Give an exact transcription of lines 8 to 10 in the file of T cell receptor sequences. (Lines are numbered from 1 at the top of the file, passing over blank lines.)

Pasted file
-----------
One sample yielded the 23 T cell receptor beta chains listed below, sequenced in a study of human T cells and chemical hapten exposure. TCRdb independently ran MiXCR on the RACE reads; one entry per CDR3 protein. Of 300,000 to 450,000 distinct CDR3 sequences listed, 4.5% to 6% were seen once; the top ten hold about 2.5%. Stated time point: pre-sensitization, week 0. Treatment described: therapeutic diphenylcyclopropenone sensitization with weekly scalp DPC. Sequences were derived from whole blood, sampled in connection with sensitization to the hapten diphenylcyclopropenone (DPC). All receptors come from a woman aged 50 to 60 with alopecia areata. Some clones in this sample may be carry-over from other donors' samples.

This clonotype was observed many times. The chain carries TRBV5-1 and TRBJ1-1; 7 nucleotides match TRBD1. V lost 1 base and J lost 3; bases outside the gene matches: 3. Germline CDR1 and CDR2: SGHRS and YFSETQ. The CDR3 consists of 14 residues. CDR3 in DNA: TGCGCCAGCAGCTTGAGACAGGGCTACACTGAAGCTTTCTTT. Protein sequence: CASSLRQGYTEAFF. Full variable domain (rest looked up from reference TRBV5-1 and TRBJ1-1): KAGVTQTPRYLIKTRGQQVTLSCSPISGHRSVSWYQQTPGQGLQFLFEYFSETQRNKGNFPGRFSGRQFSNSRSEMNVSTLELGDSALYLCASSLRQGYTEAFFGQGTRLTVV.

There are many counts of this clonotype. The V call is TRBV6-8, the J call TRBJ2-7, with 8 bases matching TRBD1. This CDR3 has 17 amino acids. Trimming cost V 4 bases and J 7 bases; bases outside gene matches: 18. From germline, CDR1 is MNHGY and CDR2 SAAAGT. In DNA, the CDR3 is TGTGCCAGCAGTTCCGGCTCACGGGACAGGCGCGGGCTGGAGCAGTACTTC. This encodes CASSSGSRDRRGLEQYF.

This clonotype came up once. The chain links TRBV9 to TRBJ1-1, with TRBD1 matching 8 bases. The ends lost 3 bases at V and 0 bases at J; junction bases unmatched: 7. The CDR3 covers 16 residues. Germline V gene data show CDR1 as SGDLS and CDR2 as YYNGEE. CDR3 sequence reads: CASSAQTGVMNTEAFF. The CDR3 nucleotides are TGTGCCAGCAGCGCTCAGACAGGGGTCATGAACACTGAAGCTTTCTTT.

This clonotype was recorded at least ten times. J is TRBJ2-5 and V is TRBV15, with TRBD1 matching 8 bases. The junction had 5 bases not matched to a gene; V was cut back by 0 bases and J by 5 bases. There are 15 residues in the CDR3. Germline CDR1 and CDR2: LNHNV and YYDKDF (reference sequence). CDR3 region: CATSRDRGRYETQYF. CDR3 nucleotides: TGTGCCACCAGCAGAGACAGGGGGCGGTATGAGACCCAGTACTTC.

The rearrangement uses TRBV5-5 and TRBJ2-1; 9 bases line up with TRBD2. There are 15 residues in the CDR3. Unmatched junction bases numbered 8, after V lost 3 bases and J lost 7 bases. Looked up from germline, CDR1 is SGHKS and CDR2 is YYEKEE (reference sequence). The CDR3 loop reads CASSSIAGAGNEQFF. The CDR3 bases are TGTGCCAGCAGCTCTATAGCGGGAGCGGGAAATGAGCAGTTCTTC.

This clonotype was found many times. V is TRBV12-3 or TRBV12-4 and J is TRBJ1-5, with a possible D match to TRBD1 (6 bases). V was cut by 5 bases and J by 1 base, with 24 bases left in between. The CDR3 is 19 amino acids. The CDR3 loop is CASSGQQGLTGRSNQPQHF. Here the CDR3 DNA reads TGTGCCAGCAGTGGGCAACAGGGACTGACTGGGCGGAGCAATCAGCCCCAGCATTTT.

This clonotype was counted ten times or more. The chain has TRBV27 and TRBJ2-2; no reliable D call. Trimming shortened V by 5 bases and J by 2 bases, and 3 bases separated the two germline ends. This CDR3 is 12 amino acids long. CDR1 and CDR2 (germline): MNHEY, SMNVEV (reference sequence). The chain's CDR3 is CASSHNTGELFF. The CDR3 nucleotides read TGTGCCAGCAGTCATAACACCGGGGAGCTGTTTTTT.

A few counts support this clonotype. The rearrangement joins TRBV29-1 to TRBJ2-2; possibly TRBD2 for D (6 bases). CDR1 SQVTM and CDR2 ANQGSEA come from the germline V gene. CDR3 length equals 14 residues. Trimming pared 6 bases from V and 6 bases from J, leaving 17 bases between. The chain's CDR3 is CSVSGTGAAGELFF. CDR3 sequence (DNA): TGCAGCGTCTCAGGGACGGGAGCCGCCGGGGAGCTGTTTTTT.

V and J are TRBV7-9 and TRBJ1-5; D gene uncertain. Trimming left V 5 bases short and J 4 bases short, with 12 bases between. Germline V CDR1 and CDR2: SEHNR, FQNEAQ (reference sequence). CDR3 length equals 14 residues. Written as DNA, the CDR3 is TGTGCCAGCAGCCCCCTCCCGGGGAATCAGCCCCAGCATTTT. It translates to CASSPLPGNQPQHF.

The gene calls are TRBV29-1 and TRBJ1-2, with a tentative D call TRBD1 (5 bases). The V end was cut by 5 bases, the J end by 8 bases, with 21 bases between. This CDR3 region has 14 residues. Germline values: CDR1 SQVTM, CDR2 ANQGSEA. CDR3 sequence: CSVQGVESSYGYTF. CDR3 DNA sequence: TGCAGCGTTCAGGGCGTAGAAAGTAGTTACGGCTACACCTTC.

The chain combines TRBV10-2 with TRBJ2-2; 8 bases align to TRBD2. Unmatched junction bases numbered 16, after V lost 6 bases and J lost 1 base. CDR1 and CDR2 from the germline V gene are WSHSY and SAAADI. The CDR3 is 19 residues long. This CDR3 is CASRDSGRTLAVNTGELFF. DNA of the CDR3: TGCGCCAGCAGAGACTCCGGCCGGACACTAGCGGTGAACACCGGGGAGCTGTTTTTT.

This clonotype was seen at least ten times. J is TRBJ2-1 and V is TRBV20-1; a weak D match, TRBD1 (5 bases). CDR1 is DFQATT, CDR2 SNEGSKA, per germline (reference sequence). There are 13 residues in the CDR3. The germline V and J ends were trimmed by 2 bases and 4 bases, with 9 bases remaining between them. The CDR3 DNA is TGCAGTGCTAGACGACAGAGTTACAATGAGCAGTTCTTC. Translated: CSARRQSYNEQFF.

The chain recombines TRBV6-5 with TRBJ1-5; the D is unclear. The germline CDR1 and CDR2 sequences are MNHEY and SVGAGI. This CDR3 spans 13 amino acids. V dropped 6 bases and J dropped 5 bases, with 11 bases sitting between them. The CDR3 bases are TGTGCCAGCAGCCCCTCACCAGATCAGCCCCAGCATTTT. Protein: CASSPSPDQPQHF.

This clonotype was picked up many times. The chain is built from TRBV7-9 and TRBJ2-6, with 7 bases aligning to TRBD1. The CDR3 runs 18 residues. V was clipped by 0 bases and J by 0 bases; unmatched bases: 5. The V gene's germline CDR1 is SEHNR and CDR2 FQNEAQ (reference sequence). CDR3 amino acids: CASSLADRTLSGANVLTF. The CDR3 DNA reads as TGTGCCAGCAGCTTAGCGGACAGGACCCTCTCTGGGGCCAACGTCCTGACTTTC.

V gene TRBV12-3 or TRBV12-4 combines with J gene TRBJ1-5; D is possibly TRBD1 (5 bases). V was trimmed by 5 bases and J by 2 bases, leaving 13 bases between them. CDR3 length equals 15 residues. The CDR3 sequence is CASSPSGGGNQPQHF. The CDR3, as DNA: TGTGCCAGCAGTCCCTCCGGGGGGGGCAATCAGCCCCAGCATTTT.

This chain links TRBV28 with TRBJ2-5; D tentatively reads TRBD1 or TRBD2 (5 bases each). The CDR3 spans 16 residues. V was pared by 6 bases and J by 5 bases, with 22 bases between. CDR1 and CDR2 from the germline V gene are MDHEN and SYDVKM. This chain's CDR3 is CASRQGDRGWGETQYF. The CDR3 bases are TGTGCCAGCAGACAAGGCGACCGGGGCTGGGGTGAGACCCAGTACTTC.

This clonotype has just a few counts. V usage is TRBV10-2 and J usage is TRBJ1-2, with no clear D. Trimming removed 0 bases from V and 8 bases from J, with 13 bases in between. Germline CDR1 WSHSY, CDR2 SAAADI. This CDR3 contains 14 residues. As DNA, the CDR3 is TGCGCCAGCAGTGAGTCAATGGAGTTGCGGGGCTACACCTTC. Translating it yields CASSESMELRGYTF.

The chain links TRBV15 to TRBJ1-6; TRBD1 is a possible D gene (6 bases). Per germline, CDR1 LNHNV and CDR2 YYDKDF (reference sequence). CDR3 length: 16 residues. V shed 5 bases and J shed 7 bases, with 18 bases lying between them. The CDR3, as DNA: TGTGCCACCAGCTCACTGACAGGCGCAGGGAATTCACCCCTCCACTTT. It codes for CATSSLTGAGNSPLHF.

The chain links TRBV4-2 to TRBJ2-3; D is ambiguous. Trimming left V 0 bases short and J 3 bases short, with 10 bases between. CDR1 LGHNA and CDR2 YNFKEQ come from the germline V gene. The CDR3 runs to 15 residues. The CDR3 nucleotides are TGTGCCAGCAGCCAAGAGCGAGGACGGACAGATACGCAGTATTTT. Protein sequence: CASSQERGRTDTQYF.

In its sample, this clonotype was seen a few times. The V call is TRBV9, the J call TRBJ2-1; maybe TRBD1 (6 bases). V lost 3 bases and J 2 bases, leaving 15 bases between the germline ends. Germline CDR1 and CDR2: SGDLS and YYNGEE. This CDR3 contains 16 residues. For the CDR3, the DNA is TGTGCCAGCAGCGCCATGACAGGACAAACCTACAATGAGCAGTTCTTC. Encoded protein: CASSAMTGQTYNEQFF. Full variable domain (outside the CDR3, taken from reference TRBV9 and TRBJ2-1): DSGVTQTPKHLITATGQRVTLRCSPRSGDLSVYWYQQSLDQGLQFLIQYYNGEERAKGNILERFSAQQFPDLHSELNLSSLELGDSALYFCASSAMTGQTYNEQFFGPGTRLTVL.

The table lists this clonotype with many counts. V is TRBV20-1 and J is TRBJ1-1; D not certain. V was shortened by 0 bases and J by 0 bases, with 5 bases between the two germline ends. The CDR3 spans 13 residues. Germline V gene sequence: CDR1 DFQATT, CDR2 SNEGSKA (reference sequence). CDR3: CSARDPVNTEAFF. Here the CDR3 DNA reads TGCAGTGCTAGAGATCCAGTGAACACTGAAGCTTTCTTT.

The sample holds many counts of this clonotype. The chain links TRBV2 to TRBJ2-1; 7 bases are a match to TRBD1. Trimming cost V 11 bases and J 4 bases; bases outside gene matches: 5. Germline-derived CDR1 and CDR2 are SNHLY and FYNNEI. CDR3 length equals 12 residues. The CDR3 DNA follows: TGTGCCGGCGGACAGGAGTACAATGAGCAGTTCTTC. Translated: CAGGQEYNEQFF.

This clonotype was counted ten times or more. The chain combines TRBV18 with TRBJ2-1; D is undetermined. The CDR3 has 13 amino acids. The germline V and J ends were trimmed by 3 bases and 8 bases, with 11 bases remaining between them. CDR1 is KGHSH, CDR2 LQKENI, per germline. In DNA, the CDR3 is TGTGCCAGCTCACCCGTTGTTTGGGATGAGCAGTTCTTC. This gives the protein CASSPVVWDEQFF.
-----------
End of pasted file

This clonotype was counted ten times or more. The chain has TRBV27 and TRBJ2-2; no reliable D call. Trimming shortened V by 5 bases and J by 2 bases, and 3 bases separated the two germline ends. This CDR3 is 12 amino acids long. CDR1 and CDR2 (germline): MNHEY, SMNVEV (reference sequence). The chain's CDR3 is CASSHNTGELFF. The CDR3 nucleotides read TGTGCCAGCAGTCATAACACCGGGGAGCTGTTTTTT.

A few counts support this clonotype. The rearrangement joins TRBV29-1 to TRBJ2-2; possibly TRBD2 for D (6 bases). CDR1 SQVTM and CDR2 ANQGSEA come from the germline V gene. CDR3 length equals 14 residues. Trimming pared 6 bases from V and 6 bases from J, leaving 17 bases between. The chain's CDR3 is CSVSGTGAAGELFF. CDR3 sequence (DNA): TGCAGCGTCTCAGGGACGGGAGCCGCCGGGGAGCTGTTTTTT.

V and J are TRBV7-9 and TRBJ1-5; D gene uncertain. Trimming left V 5 bases short and J 4 bases short, with 12 bases between. Germline V CDR1 and CDR2: SEHNR, FQNEAQ (reference sequence). CDR3 length equals 14 residues. Written as DNA, the CDR3 is TGTGCCAGCAGCCCCCTCCCGGGGAATCAGCCCCAGCATTTT. It translates to CASSPLPGNQPQHF.